The pT1989 (CFPENEpTPPEGKNML) and the corresponding unphosphorylated peptides were synthesized by the Tufts University Core Facility. In pull-down assays, biotinylated peptides were attached to streptavidin-coated Dynalbeads, and incubated with nuclear extracts or purified proteins. The beads were subsequently retrieved, extensively washed with PBS containing 0.12–0.15% Triton X-100, and bound proteins were subjected to SDS-PAGE and immunoblotting.
The ATR kinase assays were performed essentially as previously described (Canman et al., 1998) with the following modifications. HEK 293E cells were transfected with Flag-ATR and His-ATRIP expressing plasmids, and Flag-ATR was immunoprecipitated with anti-Flag M2 antibody in the TGN buffer [50 mM Tris-HCl (pH 7.5), 150 mM NaCl, 50 mM phosphoglycerol, 10 % glycerol, 1% Tween 20, 1 mM PMSF, 1 mM NaF, 1 mM Na3VO4, and 1 mM DTT, and protease inhibitors]. The precipitates were washed twice with the TGN buffer, once with the TGN buffer supplemented with 0.5 M LiCl, and twice with the reaction buffer [10 mM Hepes (pH 7.5), 50 mM NaCl, 10 mM MgCl2, 50 mM glycerophosphate, 1 mM DTT, and protease inhibitor] without ATP. The in vitro kinase reactions were conducted in the presence of 5 μM ATP and purified GST-T1989 (GST-PENETPPETPPEGK) or GST-T1989A as substrates. The phosphorylation of T1989 was monitored using the phospho-T1989 antibody.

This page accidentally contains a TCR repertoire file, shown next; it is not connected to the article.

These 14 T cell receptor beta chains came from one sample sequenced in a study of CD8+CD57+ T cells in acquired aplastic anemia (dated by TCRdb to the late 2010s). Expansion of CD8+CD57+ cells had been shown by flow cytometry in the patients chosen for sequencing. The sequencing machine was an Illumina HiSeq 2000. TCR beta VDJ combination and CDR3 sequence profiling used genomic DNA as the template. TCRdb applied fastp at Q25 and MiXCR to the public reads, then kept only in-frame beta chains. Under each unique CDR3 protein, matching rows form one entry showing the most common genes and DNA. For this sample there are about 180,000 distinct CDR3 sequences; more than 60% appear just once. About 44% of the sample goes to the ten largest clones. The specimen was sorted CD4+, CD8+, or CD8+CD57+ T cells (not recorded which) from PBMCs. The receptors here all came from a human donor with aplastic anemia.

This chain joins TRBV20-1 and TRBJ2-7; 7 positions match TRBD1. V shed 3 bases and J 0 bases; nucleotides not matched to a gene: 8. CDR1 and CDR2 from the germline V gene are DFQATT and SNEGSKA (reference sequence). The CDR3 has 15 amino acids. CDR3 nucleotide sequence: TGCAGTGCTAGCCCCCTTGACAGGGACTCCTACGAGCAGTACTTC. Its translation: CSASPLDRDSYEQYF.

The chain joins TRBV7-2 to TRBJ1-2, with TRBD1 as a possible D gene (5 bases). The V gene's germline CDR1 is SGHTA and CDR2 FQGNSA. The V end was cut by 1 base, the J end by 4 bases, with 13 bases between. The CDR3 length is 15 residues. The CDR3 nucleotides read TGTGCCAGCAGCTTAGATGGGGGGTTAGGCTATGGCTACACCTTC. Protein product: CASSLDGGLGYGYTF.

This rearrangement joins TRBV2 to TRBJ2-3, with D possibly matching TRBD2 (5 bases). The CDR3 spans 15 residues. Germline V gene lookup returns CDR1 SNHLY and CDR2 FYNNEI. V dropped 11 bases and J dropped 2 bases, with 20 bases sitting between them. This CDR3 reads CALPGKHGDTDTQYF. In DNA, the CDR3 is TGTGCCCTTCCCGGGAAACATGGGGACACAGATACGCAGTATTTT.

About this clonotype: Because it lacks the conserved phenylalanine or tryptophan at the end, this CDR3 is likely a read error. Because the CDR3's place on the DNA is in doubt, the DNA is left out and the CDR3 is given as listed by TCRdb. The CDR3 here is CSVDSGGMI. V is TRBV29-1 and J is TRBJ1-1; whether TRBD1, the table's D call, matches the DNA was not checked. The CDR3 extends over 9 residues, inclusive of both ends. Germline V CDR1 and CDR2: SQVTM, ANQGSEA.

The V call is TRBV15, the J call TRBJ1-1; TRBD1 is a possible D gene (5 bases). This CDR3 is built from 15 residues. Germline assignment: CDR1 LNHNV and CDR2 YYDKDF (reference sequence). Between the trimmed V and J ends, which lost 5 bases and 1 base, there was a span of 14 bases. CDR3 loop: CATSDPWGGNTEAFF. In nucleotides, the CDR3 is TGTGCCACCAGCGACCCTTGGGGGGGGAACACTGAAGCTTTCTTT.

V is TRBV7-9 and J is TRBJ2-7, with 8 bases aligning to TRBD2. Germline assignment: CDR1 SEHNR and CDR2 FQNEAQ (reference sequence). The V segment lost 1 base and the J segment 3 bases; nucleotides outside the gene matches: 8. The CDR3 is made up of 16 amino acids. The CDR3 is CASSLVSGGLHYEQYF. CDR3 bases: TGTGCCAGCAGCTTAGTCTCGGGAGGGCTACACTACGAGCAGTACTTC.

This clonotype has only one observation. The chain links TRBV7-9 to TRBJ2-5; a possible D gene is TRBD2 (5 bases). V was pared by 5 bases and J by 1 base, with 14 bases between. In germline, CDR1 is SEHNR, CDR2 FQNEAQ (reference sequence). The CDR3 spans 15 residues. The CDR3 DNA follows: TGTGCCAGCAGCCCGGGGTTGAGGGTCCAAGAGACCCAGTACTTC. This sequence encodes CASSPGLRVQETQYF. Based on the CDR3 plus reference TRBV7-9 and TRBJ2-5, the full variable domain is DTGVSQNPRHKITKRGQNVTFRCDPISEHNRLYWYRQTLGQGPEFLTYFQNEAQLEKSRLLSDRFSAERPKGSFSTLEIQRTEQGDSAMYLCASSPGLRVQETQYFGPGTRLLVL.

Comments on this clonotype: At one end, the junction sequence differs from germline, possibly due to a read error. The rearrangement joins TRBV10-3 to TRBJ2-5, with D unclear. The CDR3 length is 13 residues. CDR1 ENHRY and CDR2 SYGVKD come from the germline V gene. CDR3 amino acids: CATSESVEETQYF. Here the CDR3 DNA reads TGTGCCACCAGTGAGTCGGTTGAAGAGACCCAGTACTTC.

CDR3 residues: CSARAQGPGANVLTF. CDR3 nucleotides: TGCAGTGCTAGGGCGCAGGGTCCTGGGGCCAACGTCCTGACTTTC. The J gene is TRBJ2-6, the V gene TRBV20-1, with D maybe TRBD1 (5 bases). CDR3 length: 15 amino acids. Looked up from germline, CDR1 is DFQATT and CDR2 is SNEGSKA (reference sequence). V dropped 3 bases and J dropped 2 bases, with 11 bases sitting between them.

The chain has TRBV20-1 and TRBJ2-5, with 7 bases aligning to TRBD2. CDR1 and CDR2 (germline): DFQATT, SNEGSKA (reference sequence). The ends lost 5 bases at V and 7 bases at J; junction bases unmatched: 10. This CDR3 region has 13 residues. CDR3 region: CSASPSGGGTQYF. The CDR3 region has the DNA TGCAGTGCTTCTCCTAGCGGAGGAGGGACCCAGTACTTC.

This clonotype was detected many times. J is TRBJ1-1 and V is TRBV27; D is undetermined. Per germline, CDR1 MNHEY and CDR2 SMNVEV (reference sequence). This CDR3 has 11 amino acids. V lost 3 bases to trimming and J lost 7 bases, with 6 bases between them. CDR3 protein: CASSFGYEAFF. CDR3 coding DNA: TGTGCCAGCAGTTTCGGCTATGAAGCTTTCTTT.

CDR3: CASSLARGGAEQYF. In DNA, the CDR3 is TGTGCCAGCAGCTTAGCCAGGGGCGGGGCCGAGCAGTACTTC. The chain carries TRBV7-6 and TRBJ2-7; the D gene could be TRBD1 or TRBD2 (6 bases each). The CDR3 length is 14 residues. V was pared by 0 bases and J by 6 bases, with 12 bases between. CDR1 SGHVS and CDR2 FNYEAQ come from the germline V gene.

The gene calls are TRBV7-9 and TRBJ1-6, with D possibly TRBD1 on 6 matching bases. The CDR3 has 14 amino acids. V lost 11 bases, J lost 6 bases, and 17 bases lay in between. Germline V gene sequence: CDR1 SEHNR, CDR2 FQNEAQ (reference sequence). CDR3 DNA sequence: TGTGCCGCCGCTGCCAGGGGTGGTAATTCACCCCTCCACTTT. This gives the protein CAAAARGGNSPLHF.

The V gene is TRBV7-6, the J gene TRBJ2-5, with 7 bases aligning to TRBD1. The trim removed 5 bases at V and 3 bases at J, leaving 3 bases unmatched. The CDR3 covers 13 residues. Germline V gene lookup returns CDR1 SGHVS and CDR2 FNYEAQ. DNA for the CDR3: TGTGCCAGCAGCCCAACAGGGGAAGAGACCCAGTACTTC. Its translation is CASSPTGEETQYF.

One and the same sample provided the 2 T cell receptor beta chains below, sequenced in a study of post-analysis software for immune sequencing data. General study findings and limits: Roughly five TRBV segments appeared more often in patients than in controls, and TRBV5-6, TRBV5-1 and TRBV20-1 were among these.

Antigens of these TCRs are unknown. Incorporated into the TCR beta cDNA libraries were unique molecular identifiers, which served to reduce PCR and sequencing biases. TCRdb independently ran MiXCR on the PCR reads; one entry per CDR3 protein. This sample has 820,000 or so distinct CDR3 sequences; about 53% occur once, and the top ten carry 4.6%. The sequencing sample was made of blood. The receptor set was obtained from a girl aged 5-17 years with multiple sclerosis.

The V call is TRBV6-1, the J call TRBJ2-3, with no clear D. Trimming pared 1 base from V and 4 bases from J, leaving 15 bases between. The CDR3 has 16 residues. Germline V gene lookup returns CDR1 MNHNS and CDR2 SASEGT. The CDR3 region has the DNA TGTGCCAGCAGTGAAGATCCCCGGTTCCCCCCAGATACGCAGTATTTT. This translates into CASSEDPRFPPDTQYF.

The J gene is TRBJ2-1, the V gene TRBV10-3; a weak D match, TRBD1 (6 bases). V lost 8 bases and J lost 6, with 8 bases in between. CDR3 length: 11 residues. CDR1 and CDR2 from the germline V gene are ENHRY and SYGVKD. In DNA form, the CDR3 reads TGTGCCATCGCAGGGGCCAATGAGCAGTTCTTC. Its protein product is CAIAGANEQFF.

To analyze the stimulation of ATR-ATRIP by TopBP1, the ATR-ATRIP complex was purified using a two-step protocol. The ATR-ATRIP complex, which contains Flag-ATR and His-ATRIP, was first purified using Ni-beads and eluted with imidazole. The proteins eluted from Ni-beads were subsequently incubated with anti-Flag M2 beads, and the ATR-ATRIP complex was eluted with 200 μg/ml 3x Flag peptide. The kinase reactions were conducted with purified ATR-ATRIP complex, GST-Rad17, and 5 μCi [γ-32P] ATP in the presence or absence of GST-TopBP1.
We thank S. Elledge, A. Ciccia, J. Bartek, J. Lukas, D. Cortez, D. Chen, B. Chen, Q. Ge, R. Polakiewicz for reagents, and members of the Zou lab for discussion. This work was supported by grants from NIH (GM076388), ACS (RSG-08-297), and the Federal Share of MGH Proton Program to L. Z.